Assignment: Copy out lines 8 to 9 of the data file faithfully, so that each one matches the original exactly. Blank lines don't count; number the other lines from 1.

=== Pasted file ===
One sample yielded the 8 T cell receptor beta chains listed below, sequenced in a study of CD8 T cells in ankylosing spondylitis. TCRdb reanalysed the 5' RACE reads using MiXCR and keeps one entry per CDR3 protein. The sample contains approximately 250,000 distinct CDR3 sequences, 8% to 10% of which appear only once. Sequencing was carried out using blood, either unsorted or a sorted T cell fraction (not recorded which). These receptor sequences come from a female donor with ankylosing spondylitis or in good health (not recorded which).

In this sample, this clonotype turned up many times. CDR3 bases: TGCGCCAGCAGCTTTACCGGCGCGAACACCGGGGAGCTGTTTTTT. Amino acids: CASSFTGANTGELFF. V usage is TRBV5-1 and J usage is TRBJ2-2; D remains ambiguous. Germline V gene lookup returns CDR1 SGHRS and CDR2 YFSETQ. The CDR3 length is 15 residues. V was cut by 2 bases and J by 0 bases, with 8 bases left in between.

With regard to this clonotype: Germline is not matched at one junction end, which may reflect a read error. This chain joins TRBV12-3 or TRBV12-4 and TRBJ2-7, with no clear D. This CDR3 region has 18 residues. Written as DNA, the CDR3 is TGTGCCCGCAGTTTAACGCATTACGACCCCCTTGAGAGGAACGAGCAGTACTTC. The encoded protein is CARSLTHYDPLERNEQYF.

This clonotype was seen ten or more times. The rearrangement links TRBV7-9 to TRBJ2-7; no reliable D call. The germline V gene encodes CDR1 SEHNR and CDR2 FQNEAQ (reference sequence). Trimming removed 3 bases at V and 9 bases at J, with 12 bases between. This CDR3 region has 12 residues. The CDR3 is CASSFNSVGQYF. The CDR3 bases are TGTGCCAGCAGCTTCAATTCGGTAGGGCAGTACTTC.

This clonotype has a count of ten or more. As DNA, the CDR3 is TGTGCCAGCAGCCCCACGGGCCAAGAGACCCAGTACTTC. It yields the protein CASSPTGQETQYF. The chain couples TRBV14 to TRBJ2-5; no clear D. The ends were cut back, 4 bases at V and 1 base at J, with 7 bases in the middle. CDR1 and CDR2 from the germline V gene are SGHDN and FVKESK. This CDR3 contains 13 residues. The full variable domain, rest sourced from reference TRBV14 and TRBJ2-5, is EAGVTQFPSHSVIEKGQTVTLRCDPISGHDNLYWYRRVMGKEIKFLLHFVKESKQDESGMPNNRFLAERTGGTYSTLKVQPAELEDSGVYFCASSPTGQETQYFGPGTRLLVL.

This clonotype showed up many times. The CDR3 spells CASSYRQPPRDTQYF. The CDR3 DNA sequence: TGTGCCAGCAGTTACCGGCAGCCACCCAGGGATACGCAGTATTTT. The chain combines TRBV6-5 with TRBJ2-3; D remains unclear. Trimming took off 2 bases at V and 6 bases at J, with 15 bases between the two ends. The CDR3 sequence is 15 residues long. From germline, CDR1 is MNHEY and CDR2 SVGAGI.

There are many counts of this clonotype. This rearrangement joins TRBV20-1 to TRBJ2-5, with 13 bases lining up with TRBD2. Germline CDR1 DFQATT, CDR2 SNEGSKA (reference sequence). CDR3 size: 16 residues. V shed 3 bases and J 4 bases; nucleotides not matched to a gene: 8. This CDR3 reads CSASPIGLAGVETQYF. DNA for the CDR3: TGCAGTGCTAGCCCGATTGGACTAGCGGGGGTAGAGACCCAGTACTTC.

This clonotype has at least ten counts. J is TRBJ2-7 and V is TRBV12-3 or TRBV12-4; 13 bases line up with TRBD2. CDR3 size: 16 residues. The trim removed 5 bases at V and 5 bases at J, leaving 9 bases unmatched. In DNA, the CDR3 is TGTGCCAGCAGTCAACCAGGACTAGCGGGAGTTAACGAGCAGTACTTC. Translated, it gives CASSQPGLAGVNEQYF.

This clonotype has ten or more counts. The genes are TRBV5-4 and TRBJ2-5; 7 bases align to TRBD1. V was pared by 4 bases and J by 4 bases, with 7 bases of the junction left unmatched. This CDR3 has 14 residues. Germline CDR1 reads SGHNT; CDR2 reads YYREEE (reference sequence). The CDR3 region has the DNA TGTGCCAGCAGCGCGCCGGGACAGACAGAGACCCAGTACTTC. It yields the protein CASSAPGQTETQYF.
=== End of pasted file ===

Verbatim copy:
This clonotype has at least ten counts. J is TRBJ2-7 and V is TRBV12-3 or TRBV12-4; 13 bases line up with TRBD2. CDR3 size: 16 residues. The trim removed 5 bases at V and 5 bases at J, leaving 9 bases unmatched. In DNA, the CDR3 is TGTGCCAGCAGTCAACCAGGACTAGCGGGAGTTAACGAGCAGTACTTC. Translated, it gives CASSQPGLAGVNEQYF.

This clonotype has ten or more counts. The genes are TRBV5-4 and TRBJ2-5; 7 bases align to TRBD1. V was pared by 4 bases and J by 4 bases, with 7 bases of the junction left unmatched. This CDR3 has 14 residues. Germline CDR1 reads SGHNT; CDR2 reads YYREEE (reference sequence). The CDR3 region has the DNA TGTGCCAGCAGCGCGCCGGGACAGACAGAGACCCAGTACTTC. It yields the protein CASSAPGQTETQYF.